I explained the cloud’s violent behavior, how she ruined my collectibles, and how I didn’t know she was in the freezer when I shut the door. “It was an accident,” I kept saying. “Maybe even suicide.”
“Mr. Lewis admits it took almost six hours for her to melt,” the prosecutor told the jury. “Six hours. And what did he do during those six hours? He went downstairs and made himself dinner and then he fell asleep in a warm bed. The cloud had no such options. Mr. Lewis stole them when he locked her in the freezer and let her precious life melt down the drain.”
I was convicted of first degree murder and sentenced to life. My case has since drawn much attention from various civil rights groups. I heard of a woman who was recently charged for murdering a tree in Glory, Arkansas. The oak was rotting on her lawn, so she brutally took an axe to it. Another man stands trial for his questionable relationship with an ocean wave. Apparently she froze into a statue, which he gleefully sold to a restaurant. The waiter made ice cubes out of her and chilled beer bottles on top of them.
I’m scared. There’s a small window in this room, but I won’t look out. Most prisoners have serene moments of contemplation while musing on the sky; some can even imagine the possibility of freedom in that endlessly blue abyss, but this emotional luxury is no longer available to me.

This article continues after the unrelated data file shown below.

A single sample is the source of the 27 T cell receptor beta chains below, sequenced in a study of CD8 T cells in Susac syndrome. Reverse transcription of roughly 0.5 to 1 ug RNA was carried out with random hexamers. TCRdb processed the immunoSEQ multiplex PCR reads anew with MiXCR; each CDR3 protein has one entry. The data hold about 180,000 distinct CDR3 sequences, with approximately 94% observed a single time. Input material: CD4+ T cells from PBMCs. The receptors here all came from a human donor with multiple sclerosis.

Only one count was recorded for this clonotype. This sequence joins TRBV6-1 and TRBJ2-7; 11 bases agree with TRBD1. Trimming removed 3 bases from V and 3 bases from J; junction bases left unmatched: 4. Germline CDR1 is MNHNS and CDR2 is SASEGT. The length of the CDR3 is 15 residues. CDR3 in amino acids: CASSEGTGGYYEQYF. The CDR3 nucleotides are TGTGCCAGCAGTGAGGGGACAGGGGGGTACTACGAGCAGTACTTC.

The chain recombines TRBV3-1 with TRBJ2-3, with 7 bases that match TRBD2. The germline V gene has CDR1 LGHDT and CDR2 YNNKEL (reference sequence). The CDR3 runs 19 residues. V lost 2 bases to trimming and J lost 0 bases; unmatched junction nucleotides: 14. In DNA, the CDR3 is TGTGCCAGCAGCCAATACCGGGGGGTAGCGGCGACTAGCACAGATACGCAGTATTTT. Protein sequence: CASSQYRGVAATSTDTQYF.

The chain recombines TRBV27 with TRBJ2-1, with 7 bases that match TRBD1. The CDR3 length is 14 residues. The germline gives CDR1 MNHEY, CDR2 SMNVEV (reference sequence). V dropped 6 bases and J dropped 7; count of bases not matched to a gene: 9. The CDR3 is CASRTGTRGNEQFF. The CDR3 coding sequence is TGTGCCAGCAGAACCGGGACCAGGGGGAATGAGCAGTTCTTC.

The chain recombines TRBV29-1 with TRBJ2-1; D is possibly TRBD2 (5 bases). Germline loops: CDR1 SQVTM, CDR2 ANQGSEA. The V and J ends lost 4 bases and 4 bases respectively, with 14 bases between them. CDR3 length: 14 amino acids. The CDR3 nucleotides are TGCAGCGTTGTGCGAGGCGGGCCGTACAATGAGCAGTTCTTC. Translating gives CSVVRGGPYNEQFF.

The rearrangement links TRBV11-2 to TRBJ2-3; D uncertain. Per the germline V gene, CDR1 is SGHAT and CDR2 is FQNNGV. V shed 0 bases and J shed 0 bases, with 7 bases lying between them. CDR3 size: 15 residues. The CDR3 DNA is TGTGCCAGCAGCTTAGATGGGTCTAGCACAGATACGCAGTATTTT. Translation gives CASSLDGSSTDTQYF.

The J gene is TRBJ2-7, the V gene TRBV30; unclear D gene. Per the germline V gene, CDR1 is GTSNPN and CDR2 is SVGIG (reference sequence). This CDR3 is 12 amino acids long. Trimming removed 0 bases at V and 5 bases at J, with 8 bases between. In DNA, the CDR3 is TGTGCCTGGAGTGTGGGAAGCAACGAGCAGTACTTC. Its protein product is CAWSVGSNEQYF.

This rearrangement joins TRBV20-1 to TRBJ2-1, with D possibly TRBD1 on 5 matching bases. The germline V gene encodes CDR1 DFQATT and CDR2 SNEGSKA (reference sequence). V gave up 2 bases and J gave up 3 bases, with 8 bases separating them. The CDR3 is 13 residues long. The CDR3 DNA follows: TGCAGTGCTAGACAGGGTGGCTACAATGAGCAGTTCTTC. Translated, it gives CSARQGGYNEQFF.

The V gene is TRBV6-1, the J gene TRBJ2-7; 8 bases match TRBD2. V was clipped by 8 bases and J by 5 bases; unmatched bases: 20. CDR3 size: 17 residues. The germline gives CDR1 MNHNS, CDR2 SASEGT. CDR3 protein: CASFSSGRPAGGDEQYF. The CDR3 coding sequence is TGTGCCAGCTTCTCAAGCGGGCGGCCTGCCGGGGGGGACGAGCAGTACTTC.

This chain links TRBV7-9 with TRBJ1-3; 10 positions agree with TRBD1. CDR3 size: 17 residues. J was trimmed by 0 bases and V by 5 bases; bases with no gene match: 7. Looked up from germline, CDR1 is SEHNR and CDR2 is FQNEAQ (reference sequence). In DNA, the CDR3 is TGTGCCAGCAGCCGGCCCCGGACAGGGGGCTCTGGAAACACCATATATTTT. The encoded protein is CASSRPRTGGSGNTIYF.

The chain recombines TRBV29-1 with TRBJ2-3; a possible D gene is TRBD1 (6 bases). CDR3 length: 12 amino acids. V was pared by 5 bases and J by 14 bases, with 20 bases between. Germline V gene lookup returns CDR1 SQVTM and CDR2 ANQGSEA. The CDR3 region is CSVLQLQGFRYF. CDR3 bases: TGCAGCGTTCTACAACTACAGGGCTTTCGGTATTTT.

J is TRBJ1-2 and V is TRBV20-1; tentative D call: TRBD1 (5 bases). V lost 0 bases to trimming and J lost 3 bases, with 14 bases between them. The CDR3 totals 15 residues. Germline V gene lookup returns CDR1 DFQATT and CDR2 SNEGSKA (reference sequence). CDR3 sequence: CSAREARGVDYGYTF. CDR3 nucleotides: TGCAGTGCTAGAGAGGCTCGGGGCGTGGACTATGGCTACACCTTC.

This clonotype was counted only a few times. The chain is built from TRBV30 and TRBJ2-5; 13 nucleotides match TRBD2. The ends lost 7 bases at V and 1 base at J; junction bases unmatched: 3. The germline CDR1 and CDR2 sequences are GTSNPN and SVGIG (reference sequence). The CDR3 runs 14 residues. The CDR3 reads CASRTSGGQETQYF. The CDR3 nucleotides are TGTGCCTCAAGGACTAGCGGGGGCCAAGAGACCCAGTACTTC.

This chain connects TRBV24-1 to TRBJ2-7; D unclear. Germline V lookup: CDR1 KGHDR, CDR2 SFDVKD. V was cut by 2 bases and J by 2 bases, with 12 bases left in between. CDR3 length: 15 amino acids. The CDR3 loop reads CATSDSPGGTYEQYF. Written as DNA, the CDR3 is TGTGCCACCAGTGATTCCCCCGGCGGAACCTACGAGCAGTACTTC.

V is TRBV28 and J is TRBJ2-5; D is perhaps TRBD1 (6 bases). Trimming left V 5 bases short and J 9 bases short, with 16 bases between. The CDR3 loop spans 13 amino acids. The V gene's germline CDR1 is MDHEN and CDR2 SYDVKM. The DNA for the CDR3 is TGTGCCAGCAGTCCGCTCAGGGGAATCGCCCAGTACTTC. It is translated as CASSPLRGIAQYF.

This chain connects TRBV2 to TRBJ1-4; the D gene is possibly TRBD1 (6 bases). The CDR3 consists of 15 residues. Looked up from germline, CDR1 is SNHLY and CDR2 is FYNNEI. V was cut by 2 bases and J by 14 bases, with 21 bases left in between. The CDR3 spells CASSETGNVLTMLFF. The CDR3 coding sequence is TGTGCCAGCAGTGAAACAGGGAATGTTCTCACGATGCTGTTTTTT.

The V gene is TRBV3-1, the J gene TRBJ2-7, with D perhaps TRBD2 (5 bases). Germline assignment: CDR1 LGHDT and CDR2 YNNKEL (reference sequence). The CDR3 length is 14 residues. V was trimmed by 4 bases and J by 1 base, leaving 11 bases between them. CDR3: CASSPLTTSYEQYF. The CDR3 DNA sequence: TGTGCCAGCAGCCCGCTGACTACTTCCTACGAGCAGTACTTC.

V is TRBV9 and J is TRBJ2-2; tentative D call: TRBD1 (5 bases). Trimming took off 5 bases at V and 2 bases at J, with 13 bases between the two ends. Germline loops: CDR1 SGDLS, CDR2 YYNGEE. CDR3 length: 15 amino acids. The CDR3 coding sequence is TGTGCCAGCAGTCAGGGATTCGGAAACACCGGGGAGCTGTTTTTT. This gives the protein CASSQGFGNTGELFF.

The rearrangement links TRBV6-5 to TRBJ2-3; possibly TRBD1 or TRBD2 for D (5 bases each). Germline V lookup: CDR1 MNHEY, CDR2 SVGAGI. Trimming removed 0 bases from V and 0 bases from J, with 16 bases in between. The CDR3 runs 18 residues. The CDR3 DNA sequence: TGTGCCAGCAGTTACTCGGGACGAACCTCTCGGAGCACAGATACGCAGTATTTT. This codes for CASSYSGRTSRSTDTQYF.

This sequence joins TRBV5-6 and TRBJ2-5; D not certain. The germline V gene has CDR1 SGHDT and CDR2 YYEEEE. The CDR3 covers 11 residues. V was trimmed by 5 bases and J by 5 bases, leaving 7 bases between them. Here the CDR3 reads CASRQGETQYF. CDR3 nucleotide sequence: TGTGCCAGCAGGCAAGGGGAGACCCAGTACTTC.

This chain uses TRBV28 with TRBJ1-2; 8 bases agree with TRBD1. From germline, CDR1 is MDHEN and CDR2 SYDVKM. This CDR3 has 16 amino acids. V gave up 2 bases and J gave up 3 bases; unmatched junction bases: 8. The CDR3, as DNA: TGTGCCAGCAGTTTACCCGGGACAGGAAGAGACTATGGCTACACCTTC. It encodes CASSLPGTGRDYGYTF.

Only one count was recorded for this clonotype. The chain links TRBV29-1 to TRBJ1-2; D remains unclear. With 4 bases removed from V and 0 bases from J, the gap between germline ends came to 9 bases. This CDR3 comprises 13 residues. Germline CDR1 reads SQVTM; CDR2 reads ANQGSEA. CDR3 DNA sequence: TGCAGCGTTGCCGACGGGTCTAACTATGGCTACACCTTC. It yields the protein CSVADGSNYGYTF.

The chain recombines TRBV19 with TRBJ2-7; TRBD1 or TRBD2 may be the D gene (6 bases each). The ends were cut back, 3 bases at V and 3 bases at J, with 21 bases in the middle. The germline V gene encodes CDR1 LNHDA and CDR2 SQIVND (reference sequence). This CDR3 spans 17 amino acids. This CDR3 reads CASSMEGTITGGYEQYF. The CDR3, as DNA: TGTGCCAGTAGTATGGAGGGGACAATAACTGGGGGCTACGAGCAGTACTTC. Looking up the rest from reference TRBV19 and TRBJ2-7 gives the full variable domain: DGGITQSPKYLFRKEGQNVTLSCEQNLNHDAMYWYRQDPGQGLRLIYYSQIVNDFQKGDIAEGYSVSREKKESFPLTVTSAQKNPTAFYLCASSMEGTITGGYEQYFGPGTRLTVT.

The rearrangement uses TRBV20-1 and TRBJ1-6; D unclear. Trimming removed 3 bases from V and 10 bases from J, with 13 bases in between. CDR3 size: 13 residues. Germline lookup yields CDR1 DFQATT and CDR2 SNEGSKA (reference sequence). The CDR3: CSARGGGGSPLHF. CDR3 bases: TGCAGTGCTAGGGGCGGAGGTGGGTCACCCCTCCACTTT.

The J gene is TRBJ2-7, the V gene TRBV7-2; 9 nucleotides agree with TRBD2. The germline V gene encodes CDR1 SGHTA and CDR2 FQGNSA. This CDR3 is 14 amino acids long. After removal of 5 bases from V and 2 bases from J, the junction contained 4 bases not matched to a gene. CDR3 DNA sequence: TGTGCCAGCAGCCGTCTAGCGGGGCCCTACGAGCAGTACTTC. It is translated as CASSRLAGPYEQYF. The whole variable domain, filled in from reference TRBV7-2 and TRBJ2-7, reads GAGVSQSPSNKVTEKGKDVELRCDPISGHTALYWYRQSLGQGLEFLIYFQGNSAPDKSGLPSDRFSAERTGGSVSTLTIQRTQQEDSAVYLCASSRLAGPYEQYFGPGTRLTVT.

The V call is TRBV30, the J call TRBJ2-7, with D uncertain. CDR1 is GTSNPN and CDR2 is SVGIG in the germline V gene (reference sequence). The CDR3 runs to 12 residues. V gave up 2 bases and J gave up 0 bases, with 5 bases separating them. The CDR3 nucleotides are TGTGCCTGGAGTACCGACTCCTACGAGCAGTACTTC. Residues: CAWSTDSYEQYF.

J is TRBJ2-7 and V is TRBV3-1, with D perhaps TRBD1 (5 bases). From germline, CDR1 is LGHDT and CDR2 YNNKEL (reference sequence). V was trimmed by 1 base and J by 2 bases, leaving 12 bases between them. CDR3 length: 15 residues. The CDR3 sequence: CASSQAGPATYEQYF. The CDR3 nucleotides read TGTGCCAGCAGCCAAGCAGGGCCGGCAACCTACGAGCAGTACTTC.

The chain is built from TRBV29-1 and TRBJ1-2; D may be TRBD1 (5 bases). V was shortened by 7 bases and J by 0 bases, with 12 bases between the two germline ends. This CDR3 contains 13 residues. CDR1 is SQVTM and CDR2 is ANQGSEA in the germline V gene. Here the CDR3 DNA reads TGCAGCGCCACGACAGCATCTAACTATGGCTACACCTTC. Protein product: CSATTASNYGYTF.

The door opens. My attorney enters. He’s trying to look hopeful, but I can tell he’s worried. Two officers wait beside him. As I walk down the hall to the courtroom, I hear those miserable protestors outside. I suppose they like to think of themselves as young, political environmentalists who are out to save the world. They have no imagination. I can hear them chanting loudly: “Cloud Killer! Cloud Killer! Cloud Killer!”
Jennifer Koe lives in Salisbury, NC where she owns a used bookstore. She also runs a prison book project and writes book reviews for the local newspaper. Her poetry and prose have been nominated for The Pushcart Prize and have most recently appeared in The New York Quarterly, La Fovea, Culture Magazine, and Margie. She is currently working on a novel.